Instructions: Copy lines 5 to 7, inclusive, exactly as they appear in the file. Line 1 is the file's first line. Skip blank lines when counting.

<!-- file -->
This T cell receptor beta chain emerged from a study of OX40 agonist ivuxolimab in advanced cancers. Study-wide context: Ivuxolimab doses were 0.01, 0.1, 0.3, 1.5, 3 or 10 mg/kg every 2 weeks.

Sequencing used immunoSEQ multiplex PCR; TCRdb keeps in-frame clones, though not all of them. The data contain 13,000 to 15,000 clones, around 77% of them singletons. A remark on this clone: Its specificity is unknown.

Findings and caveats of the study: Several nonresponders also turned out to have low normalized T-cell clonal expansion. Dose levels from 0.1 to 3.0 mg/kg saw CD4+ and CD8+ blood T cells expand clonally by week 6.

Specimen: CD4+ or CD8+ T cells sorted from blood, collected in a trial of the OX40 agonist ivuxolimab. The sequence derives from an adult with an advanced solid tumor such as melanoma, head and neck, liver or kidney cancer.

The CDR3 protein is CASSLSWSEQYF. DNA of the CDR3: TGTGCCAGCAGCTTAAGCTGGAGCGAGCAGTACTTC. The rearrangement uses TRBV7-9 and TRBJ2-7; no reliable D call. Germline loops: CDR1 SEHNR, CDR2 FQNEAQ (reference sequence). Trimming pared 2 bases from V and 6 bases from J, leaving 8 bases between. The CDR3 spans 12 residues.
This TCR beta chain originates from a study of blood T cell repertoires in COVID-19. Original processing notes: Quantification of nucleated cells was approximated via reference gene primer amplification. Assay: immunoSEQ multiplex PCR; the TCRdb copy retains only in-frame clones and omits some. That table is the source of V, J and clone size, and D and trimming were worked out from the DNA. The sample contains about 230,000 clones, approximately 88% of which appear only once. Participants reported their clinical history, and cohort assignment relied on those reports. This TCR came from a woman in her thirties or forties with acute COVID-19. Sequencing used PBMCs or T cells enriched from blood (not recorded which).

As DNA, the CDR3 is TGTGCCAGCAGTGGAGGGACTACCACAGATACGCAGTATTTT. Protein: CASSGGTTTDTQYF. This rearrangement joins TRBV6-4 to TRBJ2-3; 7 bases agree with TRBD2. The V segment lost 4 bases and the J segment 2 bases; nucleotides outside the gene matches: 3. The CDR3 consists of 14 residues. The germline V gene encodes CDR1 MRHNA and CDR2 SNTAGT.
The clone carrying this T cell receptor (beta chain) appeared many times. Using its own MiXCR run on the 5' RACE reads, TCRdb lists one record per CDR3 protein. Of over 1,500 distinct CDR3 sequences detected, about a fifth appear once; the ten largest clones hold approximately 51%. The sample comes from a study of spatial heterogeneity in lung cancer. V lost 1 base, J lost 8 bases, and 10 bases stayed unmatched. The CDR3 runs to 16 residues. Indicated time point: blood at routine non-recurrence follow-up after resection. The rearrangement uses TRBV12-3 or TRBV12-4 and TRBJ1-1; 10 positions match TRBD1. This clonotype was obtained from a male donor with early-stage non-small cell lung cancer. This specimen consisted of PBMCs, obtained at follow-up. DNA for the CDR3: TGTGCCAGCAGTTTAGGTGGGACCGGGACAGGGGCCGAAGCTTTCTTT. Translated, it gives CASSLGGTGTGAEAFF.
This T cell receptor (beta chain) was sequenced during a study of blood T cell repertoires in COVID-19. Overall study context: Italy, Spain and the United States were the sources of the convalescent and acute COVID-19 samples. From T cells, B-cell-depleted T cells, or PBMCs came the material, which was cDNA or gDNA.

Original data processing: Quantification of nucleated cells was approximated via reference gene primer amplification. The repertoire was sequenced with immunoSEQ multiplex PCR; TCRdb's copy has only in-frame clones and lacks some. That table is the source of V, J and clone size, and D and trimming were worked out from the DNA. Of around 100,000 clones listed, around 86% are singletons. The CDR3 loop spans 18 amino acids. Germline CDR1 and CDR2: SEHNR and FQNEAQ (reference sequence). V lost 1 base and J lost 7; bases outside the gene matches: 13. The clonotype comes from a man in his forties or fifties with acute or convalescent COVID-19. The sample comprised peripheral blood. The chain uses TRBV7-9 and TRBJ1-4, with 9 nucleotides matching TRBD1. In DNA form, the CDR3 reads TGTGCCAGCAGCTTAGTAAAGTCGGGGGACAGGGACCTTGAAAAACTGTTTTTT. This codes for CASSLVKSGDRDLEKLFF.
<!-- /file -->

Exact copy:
The CDR3 protein is CASSLSWSEQYF. DNA of the CDR3: TGTGCCAGCAGCTTAAGCTGGAGCGAGCAGTACTTC. The rearrangement uses TRBV7-9 and TRBJ2-7; no reliable D call. Germline loops: CDR1 SEHNR, CDR2 FQNEAQ (reference sequence). Trimming pared 2 bases from V and 6 bases from J, leaving 8 bases between. The CDR3 spans 12 residues.
This TCR beta chain originates from a study of blood T cell repertoires in COVID-19. Original processing notes: Quantification of nucleated cells was approximated via reference gene primer amplification. Assay: immunoSEQ multiplex PCR; the TCRdb copy retains only in-frame clones and omits some. That table is the source of V, J and clone size, and D and trimming were worked out from the DNA. The sample contains about 230,000 clones, approximately 88% of which appear only once. Participants reported their clinical history, and cohort assignment relied on those reports. This TCR came from a woman in her thirties or forties with acute COVID-19. Sequencing used PBMCs or T cells enriched from blood (not recorded which).

As DNA, the CDR3 is TGTGCCAGCAGTGGAGGGACTACCACAGATACGCAGTATTTT. Protein: CASSGGTTTDTQYF. This rearrangement joins TRBV6-4 to TRBJ2-3; 7 bases agree with TRBD2. The V segment lost 4 bases and the J segment 2 bases; nucleotides outside the gene matches: 3. The CDR3 consists of 14 residues. The germline V gene encodes CDR1 MRHNA and CDR2 SNTAGT.